# Why don't Archimedean solids give finite subgroups of $SO(3,\Bbb R)$?

I know that the Platonic solids correspond to finite subgroups of $SO(3,\Bbb R)$. For example, the tetrahedron corresponds to a subgroup isomorphic to $A_4$. The cube and octahedron to one isomorphic to $S_4$, and the dodeca and icosahedron to one isomorphic to $A_5$.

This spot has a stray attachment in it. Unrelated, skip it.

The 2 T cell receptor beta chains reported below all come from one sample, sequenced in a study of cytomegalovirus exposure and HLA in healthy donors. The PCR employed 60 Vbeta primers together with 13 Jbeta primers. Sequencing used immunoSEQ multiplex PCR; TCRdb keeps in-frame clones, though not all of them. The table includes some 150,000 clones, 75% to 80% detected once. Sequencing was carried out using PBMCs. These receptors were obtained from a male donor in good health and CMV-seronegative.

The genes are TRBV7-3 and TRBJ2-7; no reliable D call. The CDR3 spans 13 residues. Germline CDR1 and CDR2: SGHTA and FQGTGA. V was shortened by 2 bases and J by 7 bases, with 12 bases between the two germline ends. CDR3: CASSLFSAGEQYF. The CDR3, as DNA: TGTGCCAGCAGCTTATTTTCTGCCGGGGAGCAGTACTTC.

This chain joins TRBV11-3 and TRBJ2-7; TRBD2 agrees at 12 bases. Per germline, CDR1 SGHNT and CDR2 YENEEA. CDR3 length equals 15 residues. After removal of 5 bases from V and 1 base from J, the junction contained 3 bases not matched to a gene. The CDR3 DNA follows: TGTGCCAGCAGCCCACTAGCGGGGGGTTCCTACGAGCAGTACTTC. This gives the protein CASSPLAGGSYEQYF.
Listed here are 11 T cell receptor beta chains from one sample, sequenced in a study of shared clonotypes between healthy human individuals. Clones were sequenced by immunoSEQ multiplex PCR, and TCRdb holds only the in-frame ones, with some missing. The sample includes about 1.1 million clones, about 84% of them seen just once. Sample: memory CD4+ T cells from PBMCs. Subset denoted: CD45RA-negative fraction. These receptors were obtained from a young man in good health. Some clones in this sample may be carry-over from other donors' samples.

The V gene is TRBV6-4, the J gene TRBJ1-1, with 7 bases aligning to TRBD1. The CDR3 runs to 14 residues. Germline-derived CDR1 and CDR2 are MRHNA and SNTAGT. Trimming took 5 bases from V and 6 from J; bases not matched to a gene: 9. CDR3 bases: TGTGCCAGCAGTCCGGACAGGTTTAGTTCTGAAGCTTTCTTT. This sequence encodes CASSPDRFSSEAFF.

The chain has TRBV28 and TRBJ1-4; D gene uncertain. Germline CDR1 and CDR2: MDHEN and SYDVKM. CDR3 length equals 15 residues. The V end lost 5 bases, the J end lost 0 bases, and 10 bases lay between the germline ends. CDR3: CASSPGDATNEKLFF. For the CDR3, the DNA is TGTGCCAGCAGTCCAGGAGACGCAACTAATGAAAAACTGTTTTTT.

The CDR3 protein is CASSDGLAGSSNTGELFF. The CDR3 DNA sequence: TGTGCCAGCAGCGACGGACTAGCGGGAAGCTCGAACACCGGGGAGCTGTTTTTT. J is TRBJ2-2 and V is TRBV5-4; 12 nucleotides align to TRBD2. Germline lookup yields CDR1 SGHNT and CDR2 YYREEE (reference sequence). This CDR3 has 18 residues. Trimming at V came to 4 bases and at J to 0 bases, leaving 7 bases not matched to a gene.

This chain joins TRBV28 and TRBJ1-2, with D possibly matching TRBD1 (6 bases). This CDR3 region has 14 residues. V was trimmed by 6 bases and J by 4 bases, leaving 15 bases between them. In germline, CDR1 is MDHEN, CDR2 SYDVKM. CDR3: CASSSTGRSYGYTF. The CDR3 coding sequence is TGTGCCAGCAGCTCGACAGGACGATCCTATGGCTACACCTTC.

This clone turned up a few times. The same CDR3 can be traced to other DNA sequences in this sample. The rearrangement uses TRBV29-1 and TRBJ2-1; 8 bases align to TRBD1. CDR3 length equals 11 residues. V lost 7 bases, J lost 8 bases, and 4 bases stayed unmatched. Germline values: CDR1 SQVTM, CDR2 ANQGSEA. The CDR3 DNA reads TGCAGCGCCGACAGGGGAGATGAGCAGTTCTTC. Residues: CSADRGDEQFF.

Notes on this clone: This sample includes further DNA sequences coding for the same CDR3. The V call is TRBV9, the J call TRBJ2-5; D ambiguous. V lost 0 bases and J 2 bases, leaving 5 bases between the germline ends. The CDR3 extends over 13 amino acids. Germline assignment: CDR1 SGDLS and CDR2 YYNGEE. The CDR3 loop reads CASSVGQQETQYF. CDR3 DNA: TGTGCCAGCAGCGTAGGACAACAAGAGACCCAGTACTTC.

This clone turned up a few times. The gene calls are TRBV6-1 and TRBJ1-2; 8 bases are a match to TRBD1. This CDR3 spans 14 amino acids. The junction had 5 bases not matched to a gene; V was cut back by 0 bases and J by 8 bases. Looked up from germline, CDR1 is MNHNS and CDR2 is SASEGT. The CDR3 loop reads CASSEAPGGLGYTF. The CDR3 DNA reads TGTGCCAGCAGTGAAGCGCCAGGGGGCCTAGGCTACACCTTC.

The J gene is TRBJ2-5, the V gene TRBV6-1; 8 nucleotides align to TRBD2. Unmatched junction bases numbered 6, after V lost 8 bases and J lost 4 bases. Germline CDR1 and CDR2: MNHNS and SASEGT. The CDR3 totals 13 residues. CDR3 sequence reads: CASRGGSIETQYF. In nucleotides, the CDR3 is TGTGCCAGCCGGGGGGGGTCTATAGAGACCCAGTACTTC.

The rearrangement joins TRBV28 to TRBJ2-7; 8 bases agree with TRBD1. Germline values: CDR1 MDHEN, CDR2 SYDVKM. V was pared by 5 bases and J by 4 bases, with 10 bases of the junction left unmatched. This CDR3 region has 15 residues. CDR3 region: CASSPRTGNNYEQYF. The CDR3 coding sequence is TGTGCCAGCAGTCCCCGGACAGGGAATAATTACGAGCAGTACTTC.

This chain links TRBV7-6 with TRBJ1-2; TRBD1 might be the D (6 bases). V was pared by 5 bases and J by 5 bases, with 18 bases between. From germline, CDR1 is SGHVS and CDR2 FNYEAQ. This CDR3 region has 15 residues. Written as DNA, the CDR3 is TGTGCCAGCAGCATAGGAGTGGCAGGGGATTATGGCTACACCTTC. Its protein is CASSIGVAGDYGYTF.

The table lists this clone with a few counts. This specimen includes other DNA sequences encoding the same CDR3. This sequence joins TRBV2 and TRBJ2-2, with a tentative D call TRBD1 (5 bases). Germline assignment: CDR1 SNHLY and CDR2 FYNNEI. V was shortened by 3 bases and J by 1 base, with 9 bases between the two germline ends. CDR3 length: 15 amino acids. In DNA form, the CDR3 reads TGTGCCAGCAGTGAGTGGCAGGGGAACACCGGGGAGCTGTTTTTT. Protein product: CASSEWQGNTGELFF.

But is there any easy way to see why the Archimedean solids (two or more regular polygons meeting in identical vertices, meaning for any two vertices there is an isometry taking one to the other) don't give rise to finite subgroups?

For example, symmetric truncation preserves the symmetries -- so the truncated cube, truncated octahedron, and cuboctahedron all have rotational symmetry group $S_4$.